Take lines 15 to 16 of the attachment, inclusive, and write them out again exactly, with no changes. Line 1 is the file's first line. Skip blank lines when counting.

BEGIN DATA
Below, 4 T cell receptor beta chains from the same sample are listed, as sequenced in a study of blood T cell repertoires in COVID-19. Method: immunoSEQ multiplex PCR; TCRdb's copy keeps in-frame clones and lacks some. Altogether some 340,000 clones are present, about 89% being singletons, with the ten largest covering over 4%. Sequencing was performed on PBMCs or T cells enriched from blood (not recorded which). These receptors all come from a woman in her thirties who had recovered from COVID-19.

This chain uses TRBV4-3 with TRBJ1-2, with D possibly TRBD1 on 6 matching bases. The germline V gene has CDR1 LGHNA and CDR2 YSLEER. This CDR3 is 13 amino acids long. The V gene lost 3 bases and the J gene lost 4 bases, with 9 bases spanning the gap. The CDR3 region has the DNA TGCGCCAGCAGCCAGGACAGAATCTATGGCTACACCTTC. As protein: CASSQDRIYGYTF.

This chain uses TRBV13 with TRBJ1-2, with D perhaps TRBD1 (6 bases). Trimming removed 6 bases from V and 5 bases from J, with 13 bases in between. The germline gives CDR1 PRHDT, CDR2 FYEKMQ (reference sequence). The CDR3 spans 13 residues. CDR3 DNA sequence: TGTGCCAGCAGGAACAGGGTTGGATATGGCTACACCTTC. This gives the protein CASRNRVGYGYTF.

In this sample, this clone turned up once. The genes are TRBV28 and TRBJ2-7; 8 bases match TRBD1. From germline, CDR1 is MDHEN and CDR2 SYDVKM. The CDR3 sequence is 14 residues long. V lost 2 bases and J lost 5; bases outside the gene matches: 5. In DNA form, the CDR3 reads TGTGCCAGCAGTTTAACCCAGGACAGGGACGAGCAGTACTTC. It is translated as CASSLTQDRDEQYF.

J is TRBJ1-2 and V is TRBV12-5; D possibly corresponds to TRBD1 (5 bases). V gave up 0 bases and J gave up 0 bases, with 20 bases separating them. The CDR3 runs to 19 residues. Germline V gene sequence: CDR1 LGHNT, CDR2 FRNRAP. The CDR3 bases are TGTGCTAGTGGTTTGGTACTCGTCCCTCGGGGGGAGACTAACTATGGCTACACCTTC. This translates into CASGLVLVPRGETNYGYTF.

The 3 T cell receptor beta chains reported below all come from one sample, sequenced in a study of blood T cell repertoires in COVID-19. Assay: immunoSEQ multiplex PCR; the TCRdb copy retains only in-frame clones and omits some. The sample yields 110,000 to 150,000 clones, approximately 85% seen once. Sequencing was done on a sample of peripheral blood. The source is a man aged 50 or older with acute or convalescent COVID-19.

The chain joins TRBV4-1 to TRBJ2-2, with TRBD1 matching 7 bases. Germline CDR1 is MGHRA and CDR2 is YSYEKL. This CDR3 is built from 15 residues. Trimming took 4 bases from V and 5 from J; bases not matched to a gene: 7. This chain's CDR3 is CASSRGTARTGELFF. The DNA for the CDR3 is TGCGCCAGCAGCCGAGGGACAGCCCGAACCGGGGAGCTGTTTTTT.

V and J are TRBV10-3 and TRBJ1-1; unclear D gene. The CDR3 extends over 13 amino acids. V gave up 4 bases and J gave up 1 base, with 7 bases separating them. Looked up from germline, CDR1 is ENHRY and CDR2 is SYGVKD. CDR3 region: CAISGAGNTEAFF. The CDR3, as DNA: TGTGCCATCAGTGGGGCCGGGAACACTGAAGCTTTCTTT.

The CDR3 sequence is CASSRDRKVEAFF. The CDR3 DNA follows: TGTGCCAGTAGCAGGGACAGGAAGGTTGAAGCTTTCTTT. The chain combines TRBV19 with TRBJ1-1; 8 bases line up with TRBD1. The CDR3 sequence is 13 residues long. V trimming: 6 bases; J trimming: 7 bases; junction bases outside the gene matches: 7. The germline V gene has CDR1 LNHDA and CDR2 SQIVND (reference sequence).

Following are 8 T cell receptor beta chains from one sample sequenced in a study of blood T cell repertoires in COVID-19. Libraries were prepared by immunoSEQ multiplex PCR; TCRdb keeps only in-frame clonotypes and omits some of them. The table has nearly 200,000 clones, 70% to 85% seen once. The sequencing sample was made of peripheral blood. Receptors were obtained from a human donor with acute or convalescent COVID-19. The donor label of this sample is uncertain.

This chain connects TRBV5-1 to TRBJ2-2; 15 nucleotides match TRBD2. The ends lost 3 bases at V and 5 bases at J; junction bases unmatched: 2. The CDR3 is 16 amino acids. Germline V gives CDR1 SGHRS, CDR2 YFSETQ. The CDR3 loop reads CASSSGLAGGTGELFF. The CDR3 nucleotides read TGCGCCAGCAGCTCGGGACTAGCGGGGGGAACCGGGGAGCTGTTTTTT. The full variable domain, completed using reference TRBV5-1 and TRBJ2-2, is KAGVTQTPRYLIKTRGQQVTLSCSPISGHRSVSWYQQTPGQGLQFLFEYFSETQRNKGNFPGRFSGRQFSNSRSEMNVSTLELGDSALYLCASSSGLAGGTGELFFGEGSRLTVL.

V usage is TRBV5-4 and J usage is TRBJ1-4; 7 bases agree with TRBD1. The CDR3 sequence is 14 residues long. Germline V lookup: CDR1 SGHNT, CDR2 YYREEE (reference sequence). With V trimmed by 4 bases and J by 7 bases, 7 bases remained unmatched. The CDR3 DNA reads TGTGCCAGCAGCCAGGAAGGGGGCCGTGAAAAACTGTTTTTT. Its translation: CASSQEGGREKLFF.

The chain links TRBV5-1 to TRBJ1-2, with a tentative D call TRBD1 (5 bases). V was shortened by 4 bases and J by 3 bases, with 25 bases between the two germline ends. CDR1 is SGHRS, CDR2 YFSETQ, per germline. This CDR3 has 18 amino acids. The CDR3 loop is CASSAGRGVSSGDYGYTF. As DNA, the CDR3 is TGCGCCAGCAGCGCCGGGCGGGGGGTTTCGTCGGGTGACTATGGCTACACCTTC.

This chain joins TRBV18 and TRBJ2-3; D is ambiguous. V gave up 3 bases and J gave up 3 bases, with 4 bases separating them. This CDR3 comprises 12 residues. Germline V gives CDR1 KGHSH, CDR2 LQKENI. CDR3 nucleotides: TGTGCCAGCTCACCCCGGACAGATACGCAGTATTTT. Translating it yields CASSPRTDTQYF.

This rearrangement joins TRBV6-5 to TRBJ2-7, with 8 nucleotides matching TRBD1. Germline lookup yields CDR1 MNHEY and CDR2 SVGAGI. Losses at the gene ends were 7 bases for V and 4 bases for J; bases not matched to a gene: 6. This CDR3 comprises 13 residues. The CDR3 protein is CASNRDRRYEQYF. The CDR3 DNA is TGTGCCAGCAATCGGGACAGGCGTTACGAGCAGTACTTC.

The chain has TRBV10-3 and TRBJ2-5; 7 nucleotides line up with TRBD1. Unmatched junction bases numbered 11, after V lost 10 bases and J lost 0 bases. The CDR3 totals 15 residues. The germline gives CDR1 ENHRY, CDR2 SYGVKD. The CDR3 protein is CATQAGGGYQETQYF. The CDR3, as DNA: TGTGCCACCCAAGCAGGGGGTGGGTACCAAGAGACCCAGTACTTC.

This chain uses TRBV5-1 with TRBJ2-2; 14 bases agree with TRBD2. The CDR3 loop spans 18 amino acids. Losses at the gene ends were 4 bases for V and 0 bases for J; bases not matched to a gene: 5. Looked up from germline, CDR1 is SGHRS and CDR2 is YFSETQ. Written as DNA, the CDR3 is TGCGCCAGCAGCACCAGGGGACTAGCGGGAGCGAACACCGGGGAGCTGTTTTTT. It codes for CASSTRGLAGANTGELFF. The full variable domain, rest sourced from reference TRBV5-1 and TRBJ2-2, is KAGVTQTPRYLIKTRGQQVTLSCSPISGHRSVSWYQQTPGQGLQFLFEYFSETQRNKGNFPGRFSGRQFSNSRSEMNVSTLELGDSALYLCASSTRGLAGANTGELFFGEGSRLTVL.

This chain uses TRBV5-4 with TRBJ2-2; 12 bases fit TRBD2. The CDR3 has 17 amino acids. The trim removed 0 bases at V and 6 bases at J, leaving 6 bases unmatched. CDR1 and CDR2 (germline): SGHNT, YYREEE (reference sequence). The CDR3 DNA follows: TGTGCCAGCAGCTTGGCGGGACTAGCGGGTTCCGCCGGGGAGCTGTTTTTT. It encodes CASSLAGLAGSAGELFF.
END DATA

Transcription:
This rearrangement joins TRBV6-5 to TRBJ2-7, with 8 nucleotides matching TRBD1. Germline lookup yields CDR1 MNHEY and CDR2 SVGAGI. Losses at the gene ends were 7 bases for V and 4 bases for J; bases not matched to a gene: 6. This CDR3 comprises 13 residues. The CDR3 protein is CASNRDRRYEQYF. The CDR3 DNA is TGTGCCAGCAATCGGGACAGGCGTTACGAGCAGTACTTC.

The chain has TRBV10-3 and TRBJ2-5; 7 nucleotides line up with TRBD1. Unmatched junction bases numbered 11, after V lost 10 bases and J lost 0 bases. The CDR3 totals 15 residues. The germline gives CDR1 ENHRY, CDR2 SYGVKD. The CDR3 protein is CATQAGGGYQETQYF. The CDR3, as DNA: TGTGCCACCCAAGCAGGGGGTGGGTACCAAGAGACCCAGTACTTC.